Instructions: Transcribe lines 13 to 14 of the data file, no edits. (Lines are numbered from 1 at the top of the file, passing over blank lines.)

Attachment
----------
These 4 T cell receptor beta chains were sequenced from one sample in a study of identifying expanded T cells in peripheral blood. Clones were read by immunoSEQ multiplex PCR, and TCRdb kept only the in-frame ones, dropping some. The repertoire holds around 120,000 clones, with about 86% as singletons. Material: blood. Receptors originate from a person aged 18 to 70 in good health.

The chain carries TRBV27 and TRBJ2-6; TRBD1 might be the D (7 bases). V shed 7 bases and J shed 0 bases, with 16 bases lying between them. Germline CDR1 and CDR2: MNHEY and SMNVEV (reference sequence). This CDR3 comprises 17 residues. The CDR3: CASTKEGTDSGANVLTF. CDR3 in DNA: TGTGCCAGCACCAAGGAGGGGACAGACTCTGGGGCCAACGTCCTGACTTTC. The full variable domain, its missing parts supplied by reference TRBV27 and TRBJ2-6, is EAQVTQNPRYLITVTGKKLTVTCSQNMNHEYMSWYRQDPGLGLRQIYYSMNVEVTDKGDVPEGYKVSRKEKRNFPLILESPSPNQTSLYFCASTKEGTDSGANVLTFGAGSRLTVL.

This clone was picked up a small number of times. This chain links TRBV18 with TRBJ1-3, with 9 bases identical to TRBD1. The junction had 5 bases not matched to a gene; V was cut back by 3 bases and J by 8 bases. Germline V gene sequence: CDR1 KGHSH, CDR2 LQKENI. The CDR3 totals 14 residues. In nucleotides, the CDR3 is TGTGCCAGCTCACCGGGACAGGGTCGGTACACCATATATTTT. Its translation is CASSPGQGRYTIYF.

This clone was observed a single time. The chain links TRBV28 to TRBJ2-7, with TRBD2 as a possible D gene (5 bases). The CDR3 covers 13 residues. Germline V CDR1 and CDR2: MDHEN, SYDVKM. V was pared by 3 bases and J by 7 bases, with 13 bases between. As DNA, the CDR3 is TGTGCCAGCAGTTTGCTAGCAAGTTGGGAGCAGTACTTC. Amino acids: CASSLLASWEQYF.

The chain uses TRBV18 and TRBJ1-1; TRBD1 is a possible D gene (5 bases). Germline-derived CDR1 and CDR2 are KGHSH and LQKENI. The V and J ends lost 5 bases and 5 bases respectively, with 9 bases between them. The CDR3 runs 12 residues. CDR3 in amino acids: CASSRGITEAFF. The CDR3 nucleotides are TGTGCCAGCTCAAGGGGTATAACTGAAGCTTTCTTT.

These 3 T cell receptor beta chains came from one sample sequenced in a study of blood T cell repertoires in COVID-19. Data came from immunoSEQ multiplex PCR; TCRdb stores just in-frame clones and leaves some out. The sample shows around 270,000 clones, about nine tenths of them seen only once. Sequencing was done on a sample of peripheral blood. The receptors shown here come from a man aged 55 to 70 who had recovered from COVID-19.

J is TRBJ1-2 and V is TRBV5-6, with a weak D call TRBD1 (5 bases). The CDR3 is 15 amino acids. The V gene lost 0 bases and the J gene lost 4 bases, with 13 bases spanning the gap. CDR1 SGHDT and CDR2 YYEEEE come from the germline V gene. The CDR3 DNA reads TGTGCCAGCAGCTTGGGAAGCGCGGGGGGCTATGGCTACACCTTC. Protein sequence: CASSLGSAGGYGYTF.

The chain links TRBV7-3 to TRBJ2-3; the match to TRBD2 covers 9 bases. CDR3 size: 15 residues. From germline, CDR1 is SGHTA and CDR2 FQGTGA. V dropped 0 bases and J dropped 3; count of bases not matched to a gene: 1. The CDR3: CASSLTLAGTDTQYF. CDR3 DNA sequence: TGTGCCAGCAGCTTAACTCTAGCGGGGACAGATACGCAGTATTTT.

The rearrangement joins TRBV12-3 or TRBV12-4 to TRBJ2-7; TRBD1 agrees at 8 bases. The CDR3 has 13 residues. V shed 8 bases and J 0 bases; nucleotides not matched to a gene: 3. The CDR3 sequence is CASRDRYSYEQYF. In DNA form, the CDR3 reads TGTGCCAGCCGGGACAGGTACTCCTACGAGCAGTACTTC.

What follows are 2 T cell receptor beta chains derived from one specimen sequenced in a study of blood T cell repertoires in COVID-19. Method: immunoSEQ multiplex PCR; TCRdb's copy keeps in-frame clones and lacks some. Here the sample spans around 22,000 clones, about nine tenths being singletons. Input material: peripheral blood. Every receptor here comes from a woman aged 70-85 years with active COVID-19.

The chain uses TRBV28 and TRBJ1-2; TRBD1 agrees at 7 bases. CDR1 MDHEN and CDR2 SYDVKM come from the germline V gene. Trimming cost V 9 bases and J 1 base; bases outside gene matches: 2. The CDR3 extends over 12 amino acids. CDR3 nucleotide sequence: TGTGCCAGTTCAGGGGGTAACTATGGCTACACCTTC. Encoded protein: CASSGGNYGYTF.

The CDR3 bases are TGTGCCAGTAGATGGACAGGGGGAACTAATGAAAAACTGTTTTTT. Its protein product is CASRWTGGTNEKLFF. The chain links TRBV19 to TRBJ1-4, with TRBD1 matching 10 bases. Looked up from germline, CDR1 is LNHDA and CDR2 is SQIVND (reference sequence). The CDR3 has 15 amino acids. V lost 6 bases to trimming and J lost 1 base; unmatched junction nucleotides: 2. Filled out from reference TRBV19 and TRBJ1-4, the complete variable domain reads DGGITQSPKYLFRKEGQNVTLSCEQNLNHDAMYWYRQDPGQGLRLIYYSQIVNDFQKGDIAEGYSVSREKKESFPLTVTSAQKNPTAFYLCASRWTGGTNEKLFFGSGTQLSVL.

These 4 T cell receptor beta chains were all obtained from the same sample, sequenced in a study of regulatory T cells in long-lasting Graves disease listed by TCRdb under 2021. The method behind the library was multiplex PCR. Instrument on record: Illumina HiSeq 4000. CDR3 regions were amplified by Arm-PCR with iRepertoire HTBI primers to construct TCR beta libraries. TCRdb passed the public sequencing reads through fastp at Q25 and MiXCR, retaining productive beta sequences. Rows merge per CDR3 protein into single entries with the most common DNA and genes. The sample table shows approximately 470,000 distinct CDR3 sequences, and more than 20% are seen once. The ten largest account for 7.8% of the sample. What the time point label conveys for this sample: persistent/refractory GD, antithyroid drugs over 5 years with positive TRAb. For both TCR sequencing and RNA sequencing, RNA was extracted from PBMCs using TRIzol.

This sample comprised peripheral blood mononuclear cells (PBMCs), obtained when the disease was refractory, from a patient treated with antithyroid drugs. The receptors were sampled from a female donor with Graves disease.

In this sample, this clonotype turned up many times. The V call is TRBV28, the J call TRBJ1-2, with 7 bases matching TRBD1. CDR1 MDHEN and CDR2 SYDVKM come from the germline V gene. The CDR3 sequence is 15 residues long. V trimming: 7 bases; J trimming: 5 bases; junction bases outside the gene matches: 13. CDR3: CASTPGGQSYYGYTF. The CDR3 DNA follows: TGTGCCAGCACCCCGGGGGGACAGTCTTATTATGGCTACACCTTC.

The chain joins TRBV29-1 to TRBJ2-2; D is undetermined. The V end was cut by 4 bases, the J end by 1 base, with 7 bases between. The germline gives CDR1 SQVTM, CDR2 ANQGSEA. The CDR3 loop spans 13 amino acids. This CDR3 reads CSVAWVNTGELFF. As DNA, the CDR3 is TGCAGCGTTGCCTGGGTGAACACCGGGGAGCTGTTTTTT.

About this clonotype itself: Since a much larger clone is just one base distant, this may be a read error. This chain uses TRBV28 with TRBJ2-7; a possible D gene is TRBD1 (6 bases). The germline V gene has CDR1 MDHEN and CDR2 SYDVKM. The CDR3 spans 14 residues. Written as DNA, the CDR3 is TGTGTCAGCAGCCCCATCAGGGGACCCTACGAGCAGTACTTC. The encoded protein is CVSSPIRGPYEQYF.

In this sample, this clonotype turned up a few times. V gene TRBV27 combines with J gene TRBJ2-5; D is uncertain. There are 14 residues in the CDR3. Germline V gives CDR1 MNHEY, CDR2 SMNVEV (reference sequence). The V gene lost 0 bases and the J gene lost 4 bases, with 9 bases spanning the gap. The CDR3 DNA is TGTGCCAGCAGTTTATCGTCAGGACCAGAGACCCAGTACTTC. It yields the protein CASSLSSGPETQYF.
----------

These 4 T cell receptor beta chains were all obtained from the same sample, sequenced in a study of regulatory T cells in long-lasting Graves disease listed by TCRdb under 2021. The method behind the library was multiplex PCR. Instrument on record: Illumina HiSeq 4000. CDR3 regions were amplified by Arm-PCR with iRepertoire HTBI primers to construct TCR beta libraries. TCRdb passed the public sequencing reads through fastp at Q25 and MiXCR, retaining productive beta sequences. Rows merge per CDR3 protein into single entries with the most common DNA and genes. The sample table shows approximately 470,000 distinct CDR3 sequences, and more than 20% are seen once. The ten largest account for 7.8% of the sample. What the time point label conveys for this sample: persistent/refractory GD, antithyroid drugs over 5 years with positive TRAb. For both TCR sequencing and RNA sequencing, RNA was extracted from PBMCs using TRIzol.

This sample comprised peripheral blood mononuclear cells (PBMCs), obtained when the disease was refractory, from a patient treated with antithyroid drugs. The receptors were sampled from a female donor with Graves disease.